That night we walked along the water’s edge, catching the tail end of a memorial to the victims of the 3/11 quake, and seeing the Atomic Dome lit up at night, poignantly beautiful.
The next day the sky was cheerfully sunny and blue, though the wind still carried the lingering chill of winter. We took the ferry out to Miyajima, walked around the island, and tasted the local bean paste Japanese Maple leaf cookie.
That afternoon we had fun eating at a keiten sushi restaurant were the bill is tabulated based on the height of the stack of dishes you leave behind and number of empty beer steins.
On our last leg of the trip we built in a day to experience a Japanese onsen (spa) at Hakone, and spent a captivating few hours walking through the Hakone Open Air Art Museum
Finally, and all too quickly, we found ourselves once again in Tokyo. With just a day and half left on our epic journey we crammed in another bit of sight-seeing, visiting the ancient Buddhist temple,Sensō-ji temple located in Asakusa, before indulging in a brief spate of souvenir shopping.
Visiting Japan requires a bit more planning and organization than other travels, but the efforts are well worth it. The people, food, views and experiences are unparalleled and I hope to return before too long.
(If you want to skip the read and jump to the photos click here)
KYOTO / NARA / OSAKA
We left for Kyoto on the mid-morning shinkansen and arrived in time to walk to our Airbnb, drop our bags and visit NIJO-CASTLE, a world heritage site and home of the last shogun.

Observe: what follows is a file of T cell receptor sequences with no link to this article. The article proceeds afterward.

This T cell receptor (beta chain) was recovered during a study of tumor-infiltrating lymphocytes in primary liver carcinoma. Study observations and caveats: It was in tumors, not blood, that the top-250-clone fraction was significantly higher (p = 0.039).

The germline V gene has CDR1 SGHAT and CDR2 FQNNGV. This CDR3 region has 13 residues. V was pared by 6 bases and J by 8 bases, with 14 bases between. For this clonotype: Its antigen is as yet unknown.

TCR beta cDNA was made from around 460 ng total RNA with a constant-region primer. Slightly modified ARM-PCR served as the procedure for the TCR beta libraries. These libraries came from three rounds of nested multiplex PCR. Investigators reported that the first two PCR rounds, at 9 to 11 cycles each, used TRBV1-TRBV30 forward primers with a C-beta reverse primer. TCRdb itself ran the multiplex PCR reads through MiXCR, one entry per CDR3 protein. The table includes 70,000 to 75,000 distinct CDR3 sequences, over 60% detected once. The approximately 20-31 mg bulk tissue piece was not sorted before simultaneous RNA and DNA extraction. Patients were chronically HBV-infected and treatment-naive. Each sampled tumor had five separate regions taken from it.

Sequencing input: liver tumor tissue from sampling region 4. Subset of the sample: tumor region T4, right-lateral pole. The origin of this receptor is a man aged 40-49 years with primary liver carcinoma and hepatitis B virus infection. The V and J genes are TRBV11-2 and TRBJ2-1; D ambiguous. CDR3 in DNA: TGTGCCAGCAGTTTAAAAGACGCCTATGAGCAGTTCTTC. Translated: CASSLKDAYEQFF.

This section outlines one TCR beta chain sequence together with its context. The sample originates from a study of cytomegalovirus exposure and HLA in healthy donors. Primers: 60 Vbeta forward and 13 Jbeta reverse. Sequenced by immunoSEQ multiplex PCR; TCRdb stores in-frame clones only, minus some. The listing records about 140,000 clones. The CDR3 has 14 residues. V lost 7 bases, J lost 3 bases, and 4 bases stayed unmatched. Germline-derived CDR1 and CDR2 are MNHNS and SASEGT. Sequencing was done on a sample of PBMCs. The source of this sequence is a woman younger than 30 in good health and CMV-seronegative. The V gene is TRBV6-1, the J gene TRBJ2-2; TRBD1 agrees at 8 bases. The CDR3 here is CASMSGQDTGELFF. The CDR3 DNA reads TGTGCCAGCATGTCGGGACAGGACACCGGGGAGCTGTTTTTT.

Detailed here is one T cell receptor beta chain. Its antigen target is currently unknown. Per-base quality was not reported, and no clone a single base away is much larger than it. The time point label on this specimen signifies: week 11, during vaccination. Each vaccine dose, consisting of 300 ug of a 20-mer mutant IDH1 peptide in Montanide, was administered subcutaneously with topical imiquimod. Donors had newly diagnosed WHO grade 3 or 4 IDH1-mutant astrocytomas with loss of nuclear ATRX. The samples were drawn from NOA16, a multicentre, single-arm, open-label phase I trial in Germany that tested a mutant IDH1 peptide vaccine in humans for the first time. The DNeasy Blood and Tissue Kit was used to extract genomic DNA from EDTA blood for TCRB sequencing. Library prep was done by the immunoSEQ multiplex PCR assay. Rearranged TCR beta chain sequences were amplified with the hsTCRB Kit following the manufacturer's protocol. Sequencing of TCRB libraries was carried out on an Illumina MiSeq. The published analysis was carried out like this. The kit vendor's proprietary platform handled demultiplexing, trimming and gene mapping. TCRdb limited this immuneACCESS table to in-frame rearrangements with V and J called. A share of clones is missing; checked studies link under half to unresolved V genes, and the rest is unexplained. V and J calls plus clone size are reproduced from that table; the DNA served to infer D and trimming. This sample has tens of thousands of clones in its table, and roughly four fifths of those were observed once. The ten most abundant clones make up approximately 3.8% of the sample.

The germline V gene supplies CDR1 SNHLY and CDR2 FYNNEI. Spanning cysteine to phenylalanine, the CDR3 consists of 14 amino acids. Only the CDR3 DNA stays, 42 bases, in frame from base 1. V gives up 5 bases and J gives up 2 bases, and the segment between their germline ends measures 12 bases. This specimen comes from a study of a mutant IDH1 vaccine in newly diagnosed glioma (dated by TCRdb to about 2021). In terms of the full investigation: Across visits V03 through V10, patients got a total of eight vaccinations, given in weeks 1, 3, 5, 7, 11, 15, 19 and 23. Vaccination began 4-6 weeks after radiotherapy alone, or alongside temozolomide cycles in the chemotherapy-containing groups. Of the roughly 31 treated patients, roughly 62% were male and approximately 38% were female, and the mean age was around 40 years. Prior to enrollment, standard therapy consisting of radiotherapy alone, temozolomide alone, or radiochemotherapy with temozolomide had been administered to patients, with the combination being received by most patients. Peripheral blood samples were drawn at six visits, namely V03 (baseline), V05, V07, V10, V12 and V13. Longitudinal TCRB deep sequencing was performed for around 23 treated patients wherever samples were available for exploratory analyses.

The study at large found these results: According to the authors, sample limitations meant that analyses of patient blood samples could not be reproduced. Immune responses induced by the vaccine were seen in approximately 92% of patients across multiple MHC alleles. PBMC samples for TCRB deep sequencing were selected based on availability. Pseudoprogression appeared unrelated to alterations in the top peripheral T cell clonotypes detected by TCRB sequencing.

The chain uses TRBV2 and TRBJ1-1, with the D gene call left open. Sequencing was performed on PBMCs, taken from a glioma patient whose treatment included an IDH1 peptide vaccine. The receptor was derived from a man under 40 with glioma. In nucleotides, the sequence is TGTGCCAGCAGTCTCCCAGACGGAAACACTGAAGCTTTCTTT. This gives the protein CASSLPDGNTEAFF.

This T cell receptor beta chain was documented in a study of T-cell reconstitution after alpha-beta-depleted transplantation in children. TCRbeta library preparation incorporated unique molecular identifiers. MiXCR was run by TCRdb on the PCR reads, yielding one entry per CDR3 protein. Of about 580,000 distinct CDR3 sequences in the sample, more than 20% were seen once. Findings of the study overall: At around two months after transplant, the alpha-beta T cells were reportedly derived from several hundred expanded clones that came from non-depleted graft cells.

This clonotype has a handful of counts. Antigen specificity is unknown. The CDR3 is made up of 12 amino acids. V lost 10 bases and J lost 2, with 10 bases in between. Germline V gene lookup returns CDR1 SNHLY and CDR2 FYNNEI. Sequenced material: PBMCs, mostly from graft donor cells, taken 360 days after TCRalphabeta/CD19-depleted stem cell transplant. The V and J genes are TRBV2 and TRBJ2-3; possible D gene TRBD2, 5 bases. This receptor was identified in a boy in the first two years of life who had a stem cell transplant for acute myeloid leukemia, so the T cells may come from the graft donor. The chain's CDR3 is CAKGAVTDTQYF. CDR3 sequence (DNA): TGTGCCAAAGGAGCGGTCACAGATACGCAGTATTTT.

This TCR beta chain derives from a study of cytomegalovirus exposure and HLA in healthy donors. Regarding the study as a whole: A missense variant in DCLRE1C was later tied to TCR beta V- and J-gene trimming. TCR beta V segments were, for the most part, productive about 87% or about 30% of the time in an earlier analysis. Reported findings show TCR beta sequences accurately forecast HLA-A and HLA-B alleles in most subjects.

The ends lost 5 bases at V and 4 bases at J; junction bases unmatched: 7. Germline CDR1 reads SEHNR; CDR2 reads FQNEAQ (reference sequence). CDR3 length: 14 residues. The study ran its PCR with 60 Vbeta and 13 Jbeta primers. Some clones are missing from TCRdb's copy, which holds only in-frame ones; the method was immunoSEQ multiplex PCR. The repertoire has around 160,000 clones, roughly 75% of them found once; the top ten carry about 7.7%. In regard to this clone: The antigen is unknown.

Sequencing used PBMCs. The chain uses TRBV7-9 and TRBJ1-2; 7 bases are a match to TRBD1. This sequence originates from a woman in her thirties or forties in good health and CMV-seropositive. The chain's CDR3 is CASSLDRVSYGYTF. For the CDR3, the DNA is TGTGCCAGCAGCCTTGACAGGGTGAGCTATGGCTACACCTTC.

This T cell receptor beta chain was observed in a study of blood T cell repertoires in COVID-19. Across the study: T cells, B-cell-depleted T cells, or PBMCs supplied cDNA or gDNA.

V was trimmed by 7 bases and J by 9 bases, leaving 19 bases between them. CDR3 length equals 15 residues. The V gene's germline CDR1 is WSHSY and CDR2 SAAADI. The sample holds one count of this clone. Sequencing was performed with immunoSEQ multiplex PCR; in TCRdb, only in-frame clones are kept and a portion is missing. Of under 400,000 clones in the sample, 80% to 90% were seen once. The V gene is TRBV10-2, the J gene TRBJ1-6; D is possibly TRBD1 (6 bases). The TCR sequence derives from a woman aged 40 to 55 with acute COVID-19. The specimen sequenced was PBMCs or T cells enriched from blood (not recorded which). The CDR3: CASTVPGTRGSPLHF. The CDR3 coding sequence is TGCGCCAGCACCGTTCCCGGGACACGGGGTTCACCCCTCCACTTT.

Fushimi Inari Taisha
The next day we were treated to an extraordinary day of hospitality and generosity, led by our host Kenjiro (a professional graphic designer and world-class host), who met us early in the morning at our Airbnb and took us on a whirlwind tour of some of the major sites in and around Kyoto.
We visited the Fushimi Inari Taisha (the head shrine of the god Inari – appearing throughout the grounds as a fox – one of the forms Inari is believed to take) to walk among the orange Torii leading to the outer shrine that reminded me of The Gates installation by the Bulgarian artist Christo Yavacheff and French artist Jeanne-Claude (known as Christo and Jeanne-Claude).
After our walk around the temple grounds, Kenjiro treated us to a sumptuous multi-course meal at the Yudofu Sagano that literally blew our minds and filled our bellies with its delicious signature dish, an Arashiyama Buddhist specialty: yudo (chunks of tofu simmered in broth).
Arashiyama Bamboo Grove
Next we took a stroll through the Arashiyama Bamboo Grove trying hard to capture shots that conveyed the cathedral-like effect of the bamboo trees towering overhead. The images, despite the use of a wide-angle and studious attempts to shoot in the brief pauses between crowds of walkers, don’t really do the space justice.
Leaving the grove we grabbed a cab and took in views of the famous KINKAKUJI, which photographed well even against the greying, slightly rainy skies.